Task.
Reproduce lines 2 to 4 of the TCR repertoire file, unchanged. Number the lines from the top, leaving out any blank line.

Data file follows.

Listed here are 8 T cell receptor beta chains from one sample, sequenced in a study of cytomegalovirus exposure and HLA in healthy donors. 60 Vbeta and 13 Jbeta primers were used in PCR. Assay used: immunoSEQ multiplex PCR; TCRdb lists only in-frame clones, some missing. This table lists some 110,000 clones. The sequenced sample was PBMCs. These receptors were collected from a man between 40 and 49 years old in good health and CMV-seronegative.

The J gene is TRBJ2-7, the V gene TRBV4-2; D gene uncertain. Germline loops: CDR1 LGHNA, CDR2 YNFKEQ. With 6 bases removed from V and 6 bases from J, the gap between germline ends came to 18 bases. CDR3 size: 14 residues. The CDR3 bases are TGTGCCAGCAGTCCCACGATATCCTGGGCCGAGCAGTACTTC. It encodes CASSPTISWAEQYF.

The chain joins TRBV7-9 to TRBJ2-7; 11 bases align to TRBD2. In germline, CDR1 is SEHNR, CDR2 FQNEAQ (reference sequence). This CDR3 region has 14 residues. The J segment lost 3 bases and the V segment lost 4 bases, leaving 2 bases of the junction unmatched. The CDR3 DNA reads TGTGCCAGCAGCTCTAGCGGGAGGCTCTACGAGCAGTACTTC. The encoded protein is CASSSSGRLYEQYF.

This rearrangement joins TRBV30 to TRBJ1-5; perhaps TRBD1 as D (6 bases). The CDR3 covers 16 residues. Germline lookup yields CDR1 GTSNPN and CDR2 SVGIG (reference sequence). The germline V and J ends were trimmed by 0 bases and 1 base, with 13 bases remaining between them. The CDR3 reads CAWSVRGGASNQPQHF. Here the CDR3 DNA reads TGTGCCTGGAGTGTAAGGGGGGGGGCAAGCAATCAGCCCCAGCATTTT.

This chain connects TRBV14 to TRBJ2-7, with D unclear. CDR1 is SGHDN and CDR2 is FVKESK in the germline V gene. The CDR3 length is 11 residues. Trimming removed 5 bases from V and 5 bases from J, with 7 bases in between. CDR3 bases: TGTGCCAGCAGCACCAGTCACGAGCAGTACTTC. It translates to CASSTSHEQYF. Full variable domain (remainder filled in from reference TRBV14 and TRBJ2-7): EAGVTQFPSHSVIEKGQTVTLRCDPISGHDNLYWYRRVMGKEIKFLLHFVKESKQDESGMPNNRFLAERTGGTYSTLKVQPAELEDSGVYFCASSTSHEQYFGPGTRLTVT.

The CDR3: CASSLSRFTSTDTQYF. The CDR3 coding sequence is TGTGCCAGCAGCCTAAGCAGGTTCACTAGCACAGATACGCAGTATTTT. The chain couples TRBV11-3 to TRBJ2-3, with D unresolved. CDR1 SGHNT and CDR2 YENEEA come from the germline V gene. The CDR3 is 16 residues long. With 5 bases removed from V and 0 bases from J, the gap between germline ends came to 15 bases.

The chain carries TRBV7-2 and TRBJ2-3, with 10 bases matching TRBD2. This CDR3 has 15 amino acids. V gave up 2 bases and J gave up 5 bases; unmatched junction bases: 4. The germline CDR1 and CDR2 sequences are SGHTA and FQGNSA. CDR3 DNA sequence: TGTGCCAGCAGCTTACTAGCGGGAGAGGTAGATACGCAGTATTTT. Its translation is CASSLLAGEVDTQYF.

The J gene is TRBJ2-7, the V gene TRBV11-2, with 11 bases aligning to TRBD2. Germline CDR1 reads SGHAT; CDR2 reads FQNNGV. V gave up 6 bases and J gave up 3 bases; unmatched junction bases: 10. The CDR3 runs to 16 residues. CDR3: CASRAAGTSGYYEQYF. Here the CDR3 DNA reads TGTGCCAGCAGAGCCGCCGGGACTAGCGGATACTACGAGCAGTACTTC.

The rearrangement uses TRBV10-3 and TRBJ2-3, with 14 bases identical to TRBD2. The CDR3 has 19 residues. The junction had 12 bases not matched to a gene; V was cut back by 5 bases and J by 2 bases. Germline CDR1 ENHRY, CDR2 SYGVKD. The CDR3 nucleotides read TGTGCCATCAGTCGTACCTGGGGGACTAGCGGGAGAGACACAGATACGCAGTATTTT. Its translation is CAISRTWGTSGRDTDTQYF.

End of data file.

The J gene is TRBJ2-7, the V gene TRBV4-2; D gene uncertain. Germline loops: CDR1 LGHNA, CDR2 YNFKEQ. With 6 bases removed from V and 6 bases from J, the gap between germline ends came to 18 bases. CDR3 size: 14 residues. The CDR3 bases are TGTGCCAGCAGTCCCACGATATCCTGGGCCGAGCAGTACTTC. It encodes CASSPTISWAEQYF.

The chain joins TRBV7-9 to TRBJ2-7; 11 bases align to TRBD2. In germline, CDR1 is SEHNR, CDR2 FQNEAQ (reference sequence). This CDR3 region has 14 residues. The J segment lost 3 bases and the V segment lost 4 bases, leaving 2 bases of the junction unmatched. The CDR3 DNA reads TGTGCCAGCAGCTCTAGCGGGAGGCTCTACGAGCAGTACTTC. The encoded protein is CASSSSGRLYEQYF.

This rearrangement joins TRBV30 to TRBJ1-5; perhaps TRBD1 as D (6 bases). The CDR3 covers 16 residues. Germline lookup yields CDR1 GTSNPN and CDR2 SVGIG (reference sequence). The germline V and J ends were trimmed by 0 bases and 1 base, with 13 bases remaining between them. The CDR3 reads CAWSVRGGASNQPQHF. Here the CDR3 DNA reads TGTGCCTGGAGTGTAAGGGGGGGGGCAAGCAATCAGCCCCAGCATTTT.